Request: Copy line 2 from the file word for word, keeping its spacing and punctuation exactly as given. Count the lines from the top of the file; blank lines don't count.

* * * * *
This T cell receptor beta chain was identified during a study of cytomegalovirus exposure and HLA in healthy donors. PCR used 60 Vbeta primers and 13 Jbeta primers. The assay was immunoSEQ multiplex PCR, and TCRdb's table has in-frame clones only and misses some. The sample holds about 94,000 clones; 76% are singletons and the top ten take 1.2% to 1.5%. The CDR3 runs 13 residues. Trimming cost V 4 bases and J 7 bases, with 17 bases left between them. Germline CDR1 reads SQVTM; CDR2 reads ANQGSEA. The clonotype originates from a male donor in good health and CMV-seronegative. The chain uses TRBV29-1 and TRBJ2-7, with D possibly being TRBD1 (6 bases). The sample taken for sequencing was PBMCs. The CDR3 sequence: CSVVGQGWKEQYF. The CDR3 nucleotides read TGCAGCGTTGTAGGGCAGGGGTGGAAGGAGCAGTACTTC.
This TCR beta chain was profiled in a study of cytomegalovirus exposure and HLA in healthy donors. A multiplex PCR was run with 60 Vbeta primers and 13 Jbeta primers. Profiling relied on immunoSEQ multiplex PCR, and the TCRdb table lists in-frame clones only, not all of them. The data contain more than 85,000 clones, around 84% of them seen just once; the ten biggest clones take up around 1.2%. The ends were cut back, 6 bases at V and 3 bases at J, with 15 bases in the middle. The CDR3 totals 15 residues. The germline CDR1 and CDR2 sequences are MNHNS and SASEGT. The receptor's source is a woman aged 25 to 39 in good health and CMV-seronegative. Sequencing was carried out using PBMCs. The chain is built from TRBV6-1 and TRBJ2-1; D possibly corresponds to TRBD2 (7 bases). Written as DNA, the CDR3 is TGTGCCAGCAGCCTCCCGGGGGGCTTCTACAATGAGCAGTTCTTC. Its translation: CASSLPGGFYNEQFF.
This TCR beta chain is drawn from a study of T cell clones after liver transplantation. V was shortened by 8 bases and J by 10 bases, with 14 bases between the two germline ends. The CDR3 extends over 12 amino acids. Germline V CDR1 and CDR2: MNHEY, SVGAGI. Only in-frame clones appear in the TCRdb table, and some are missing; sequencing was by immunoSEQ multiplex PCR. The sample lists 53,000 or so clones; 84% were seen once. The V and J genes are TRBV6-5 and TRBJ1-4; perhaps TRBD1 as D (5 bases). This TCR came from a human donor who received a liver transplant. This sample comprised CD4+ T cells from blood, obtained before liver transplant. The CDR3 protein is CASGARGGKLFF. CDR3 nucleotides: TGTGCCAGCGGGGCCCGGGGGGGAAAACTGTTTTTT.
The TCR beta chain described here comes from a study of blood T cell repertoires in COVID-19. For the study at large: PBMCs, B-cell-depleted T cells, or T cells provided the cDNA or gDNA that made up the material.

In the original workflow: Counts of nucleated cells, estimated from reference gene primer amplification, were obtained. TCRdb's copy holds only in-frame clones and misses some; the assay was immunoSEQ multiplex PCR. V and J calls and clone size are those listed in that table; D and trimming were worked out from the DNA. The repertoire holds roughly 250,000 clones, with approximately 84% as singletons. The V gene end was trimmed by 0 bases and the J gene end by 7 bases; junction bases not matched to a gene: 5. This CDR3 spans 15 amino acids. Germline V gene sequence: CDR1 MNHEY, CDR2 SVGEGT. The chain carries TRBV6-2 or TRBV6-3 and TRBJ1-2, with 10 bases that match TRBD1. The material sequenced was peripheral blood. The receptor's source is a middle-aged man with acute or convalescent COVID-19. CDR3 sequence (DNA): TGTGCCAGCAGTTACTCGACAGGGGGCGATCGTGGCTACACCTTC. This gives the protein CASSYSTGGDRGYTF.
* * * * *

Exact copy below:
This TCR beta chain was profiled in a study of cytomegalovirus exposure and HLA in healthy donors. A multiplex PCR was run with 60 Vbeta primers and 13 Jbeta primers. Profiling relied on immunoSEQ multiplex PCR, and the TCRdb table lists in-frame clones only, not all of them. The data contain more than 85,000 clones, around 84% of them seen just once; the ten biggest clones take up around 1.2%. The ends were cut back, 6 bases at V and 3 bases at J, with 15 bases in the middle. The CDR3 totals 15 residues. The germline CDR1 and CDR2 sequences are MNHNS and SASEGT. The receptor's source is a woman aged 25 to 39 in good health and CMV-seronegative. Sequencing was carried out using PBMCs. The chain is built from TRBV6-1 and TRBJ2-1; D possibly corresponds to TRBD2 (7 bases). Written as DNA, the CDR3 is TGTGCCAGCAGCCTCCCGGGGGGCTTCTACAATGAGCAGTTCTTC. Its translation: CASSLPGGFYNEQFF.